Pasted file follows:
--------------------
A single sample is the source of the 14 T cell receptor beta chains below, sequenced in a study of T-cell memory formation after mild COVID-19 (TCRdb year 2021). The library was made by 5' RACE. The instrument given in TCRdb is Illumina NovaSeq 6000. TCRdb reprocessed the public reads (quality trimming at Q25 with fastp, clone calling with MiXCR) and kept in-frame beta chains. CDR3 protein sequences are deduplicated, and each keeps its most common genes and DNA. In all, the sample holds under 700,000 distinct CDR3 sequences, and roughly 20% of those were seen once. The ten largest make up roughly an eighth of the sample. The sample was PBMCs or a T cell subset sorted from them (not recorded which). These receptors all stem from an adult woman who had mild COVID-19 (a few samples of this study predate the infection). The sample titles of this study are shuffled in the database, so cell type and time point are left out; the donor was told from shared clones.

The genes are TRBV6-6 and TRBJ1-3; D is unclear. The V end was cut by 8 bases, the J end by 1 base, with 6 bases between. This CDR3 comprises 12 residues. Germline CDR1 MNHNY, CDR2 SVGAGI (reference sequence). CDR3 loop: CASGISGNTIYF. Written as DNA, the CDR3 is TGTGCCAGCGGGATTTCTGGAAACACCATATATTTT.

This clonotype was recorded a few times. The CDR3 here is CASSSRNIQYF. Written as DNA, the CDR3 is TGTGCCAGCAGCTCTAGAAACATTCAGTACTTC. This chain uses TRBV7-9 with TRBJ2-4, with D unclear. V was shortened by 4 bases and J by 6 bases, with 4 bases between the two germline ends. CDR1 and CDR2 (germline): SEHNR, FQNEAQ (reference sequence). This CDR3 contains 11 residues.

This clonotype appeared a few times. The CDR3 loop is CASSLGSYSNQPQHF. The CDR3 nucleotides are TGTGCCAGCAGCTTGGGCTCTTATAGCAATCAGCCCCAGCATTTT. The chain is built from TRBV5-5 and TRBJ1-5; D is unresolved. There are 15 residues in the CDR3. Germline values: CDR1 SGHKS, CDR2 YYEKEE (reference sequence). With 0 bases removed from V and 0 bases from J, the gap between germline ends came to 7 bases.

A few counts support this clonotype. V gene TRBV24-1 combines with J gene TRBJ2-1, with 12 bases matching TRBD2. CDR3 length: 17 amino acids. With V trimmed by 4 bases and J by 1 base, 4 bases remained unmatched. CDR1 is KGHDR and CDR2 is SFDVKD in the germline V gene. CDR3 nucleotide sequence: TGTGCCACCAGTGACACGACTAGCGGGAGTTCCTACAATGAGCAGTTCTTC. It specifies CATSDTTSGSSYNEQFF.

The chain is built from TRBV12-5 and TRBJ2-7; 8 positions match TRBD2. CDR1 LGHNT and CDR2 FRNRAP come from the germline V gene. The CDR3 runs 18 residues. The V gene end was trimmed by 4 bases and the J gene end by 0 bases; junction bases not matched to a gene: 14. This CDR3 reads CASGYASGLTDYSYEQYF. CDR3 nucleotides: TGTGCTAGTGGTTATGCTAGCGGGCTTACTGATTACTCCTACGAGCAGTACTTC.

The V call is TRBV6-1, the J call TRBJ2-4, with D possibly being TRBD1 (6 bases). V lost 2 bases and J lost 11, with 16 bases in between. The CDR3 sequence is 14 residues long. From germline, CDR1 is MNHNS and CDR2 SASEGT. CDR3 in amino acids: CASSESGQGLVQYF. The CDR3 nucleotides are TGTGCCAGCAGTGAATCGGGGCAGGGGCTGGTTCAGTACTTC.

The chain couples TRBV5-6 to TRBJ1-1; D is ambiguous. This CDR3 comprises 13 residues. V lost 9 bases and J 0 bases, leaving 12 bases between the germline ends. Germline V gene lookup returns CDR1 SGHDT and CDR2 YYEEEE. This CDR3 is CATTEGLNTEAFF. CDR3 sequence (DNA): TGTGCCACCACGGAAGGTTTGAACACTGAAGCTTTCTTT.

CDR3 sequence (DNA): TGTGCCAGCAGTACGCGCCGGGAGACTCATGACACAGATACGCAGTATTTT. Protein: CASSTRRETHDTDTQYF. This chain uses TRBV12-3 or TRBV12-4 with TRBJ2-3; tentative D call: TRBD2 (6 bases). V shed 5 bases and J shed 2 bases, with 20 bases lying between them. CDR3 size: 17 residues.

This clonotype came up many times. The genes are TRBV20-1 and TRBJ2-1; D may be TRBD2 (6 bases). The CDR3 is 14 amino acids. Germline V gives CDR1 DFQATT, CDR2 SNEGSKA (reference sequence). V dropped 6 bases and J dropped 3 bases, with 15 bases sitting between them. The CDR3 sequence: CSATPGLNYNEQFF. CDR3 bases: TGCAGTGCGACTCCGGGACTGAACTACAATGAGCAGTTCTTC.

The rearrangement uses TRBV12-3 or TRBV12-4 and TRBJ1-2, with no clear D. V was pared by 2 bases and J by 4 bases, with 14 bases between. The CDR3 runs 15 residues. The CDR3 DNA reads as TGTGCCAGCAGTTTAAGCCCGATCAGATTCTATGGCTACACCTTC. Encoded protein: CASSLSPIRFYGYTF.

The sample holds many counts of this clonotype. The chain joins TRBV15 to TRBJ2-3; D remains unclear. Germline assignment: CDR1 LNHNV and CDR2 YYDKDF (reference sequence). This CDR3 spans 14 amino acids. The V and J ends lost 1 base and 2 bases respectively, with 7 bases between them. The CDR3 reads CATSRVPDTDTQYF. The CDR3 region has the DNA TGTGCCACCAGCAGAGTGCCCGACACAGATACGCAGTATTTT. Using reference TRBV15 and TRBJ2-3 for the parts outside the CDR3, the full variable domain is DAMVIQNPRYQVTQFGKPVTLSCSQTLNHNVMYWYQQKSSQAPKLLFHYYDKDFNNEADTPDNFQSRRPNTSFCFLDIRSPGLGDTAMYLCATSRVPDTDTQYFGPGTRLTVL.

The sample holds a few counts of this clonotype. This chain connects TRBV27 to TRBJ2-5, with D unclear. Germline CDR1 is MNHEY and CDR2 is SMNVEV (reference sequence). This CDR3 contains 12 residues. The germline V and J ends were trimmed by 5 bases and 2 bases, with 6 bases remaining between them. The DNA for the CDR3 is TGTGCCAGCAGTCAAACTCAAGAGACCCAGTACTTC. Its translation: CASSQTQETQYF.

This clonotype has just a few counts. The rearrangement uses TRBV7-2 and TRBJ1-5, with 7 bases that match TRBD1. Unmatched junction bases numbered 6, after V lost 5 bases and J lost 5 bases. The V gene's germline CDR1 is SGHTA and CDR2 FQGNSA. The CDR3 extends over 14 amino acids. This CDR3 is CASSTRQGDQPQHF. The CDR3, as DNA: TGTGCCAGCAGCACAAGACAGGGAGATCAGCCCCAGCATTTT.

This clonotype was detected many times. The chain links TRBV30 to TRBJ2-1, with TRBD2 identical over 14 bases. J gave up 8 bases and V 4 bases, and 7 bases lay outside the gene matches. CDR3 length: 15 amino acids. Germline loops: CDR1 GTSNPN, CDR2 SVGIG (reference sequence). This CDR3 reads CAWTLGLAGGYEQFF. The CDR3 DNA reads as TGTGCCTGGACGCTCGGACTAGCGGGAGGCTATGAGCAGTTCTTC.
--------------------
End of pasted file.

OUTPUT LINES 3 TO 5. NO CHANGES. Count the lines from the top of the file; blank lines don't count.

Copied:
This clonotype was recorded a few times. The CDR3 here is CASSSRNIQYF. Written as DNA, the CDR3 is TGTGCCAGCAGCTCTAGAAACATTCAGTACTTC. This chain uses TRBV7-9 with TRBJ2-4, with D unclear. V was shortened by 4 bases and J by 6 bases, with 4 bases between the two germline ends. CDR1 and CDR2 (germline): SEHNR, FQNEAQ (reference sequence). This CDR3 contains 11 residues.

This clonotype appeared a few times. The CDR3 loop is CASSLGSYSNQPQHF. The CDR3 nucleotides are TGTGCCAGCAGCTTGGGCTCTTATAGCAATCAGCCCCAGCATTTT. The chain is built from TRBV5-5 and TRBJ1-5; D is unresolved. There are 15 residues in the CDR3. Germline values: CDR1 SGHKS, CDR2 YYEKEE (reference sequence). With 0 bases removed from V and 0 bases from J, the gap between germline ends came to 7 bases.

A few counts support this clonotype. V gene TRBV24-1 combines with J gene TRBJ2-1, with 12 bases matching TRBD2. CDR3 length: 17 amino acids. With V trimmed by 4 bases and J by 1 base, 4 bases remained unmatched. CDR1 is KGHDR and CDR2 is SFDVKD in the germline V gene. CDR3 nucleotide sequence: TGTGCCACCAGTGACACGACTAGCGGGAGTTCCTACAATGAGCAGTTCTTC. It specifies CATSDTTSGSSYNEQFF.